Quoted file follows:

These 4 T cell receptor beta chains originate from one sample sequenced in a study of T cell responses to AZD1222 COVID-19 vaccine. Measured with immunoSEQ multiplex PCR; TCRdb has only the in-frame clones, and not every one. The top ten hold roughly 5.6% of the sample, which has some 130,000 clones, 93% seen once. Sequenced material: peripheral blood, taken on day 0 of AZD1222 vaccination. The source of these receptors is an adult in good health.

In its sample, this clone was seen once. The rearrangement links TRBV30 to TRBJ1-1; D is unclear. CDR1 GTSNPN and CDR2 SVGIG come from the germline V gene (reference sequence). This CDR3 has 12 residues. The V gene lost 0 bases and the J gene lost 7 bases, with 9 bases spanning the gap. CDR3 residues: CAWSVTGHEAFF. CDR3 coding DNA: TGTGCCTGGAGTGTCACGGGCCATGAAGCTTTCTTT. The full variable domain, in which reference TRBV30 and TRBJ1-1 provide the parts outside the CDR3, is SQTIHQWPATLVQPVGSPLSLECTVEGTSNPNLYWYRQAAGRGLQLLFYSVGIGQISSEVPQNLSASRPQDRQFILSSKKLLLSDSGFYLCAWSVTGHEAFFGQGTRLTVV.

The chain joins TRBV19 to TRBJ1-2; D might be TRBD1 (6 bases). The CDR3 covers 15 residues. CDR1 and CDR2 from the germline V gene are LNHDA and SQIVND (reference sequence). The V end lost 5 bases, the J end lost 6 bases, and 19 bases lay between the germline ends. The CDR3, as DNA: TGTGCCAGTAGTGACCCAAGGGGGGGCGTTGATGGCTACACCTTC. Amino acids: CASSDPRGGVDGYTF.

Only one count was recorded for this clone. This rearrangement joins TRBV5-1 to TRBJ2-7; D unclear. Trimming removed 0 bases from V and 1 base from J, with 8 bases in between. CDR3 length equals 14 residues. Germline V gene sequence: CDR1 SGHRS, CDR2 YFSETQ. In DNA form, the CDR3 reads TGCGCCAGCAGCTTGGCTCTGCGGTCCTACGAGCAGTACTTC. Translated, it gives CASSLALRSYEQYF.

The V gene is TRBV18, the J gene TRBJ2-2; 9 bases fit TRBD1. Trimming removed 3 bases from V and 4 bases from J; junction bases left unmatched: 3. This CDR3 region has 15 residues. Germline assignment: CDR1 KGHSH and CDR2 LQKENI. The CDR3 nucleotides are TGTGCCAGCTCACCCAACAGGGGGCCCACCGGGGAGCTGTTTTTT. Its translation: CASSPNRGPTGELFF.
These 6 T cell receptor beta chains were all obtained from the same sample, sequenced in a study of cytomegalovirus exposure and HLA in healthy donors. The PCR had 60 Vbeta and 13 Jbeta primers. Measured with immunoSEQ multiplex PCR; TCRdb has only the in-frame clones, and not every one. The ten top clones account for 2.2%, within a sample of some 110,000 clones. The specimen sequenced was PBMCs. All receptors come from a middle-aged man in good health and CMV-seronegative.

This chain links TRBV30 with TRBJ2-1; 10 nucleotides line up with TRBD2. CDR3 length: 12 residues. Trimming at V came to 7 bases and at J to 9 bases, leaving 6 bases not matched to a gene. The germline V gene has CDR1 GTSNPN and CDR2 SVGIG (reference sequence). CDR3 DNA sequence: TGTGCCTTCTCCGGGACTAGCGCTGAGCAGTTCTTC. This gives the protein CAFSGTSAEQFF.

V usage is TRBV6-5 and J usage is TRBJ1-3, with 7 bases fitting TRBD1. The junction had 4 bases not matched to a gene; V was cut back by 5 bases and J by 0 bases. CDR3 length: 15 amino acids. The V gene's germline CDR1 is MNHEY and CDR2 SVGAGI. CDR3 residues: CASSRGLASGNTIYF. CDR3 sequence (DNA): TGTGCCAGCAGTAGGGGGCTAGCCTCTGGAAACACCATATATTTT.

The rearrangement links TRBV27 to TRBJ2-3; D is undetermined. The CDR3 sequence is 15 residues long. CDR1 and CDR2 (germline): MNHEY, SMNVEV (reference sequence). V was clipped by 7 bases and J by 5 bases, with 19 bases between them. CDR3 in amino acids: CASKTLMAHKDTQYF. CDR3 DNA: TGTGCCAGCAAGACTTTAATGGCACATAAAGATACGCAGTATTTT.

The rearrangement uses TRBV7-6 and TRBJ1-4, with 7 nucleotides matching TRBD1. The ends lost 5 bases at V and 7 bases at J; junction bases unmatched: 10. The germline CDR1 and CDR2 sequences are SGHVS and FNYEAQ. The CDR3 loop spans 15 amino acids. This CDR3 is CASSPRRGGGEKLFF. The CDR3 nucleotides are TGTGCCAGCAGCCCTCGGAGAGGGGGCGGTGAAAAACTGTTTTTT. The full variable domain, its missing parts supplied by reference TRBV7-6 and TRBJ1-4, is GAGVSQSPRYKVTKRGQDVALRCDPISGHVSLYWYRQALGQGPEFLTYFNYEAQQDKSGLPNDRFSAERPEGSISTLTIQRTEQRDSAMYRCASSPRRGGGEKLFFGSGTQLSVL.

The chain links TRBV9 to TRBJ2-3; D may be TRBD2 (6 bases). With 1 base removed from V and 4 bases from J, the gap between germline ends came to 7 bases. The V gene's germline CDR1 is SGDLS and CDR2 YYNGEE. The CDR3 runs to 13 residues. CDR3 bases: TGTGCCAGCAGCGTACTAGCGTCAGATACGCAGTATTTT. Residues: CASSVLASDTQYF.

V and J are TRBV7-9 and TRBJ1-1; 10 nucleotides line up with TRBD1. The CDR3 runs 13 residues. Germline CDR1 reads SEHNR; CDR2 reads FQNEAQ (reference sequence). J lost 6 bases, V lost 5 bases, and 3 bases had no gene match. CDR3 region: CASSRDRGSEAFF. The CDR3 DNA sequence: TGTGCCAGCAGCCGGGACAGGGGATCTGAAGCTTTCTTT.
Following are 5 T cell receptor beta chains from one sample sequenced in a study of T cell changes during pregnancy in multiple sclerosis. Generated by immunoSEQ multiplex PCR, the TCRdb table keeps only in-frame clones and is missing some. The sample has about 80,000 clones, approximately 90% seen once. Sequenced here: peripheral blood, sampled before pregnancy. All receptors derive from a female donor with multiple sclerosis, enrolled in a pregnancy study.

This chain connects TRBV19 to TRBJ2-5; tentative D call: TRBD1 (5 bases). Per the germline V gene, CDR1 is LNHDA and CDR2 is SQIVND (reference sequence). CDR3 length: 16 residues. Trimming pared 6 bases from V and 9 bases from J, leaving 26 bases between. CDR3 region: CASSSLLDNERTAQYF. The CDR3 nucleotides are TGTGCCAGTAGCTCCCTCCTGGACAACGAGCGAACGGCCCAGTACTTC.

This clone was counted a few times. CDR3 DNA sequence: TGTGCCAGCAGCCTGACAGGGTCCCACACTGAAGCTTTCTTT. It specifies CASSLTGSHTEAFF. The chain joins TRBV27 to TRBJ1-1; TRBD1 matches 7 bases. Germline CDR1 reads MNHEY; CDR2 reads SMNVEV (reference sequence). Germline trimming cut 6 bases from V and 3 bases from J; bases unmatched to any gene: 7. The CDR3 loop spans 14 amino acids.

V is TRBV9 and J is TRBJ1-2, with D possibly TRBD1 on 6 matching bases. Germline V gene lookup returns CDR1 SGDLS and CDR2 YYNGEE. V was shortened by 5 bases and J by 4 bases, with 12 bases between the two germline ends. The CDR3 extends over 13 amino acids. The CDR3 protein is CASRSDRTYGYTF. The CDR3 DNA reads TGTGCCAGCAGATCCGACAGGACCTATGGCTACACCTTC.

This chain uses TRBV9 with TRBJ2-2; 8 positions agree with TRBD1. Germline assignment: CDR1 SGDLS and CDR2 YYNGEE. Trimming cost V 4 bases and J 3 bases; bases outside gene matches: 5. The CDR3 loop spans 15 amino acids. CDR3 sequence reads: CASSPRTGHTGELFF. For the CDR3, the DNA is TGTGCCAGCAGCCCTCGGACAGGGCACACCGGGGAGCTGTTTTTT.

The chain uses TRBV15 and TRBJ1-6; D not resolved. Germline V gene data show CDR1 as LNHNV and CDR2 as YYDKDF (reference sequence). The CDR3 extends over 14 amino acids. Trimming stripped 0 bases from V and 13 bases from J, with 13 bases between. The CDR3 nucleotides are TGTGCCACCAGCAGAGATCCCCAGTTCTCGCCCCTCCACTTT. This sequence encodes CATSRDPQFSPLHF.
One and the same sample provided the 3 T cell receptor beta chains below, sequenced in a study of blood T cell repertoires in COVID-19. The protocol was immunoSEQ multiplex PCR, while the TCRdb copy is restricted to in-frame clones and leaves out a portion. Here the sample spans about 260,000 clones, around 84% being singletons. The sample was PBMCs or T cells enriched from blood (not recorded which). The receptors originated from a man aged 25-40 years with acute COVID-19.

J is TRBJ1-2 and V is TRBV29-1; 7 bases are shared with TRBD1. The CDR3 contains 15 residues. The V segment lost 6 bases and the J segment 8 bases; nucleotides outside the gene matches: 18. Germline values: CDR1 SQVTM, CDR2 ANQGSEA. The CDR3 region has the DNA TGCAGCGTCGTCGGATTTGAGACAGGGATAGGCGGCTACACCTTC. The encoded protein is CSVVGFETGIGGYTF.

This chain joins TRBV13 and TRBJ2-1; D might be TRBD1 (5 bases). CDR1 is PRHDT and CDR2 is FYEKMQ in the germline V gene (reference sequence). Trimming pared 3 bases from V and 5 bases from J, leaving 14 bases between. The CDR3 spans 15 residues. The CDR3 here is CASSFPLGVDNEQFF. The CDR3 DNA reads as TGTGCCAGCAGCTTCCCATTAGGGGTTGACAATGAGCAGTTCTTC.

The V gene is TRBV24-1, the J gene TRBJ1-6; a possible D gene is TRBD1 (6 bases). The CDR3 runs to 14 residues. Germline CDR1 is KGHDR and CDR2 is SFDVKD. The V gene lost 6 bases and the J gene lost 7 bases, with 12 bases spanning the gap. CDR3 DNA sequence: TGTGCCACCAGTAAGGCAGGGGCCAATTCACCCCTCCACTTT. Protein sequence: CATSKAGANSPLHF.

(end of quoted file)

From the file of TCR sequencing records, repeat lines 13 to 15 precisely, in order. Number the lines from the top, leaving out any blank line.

Following are 5 T cell receptor beta chains from one sample sequenced in a study of T cell changes during pregnancy in multiple sclerosis. Generated by immunoSEQ multiplex PCR, the TCRdb table keeps only in-frame clones and is missing some. The sample has about 80,000 clones, approximately 90% seen once. Sequenced here: peripheral blood, sampled before pregnancy. All receptors derive from a female donor with multiple sclerosis, enrolled in a pregnancy study.

This chain connects TRBV19 to TRBJ2-5; tentative D call: TRBD1 (5 bases). Per the germline V gene, CDR1 is LNHDA and CDR2 is SQIVND (reference sequence). CDR3 length: 16 residues. Trimming pared 6 bases from V and 9 bases from J, leaving 26 bases between. CDR3 region: CASSSLLDNERTAQYF. The CDR3 nucleotides are TGTGCCAGTAGCTCCCTCCTGGACAACGAGCGAACGGCCCAGTACTTC.

This clone was counted a few times. CDR3 DNA sequence: TGTGCCAGCAGCCTGACAGGGTCCCACACTGAAGCTTTCTTT. It specifies CASSLTGSHTEAFF. The chain joins TRBV27 to TRBJ1-1; TRBD1 matches 7 bases. Germline CDR1 reads MNHEY; CDR2 reads SMNVEV (reference sequence). Germline trimming cut 6 bases from V and 3 bases from J; bases unmatched to any gene: 7. The CDR3 loop spans 14 amino acids.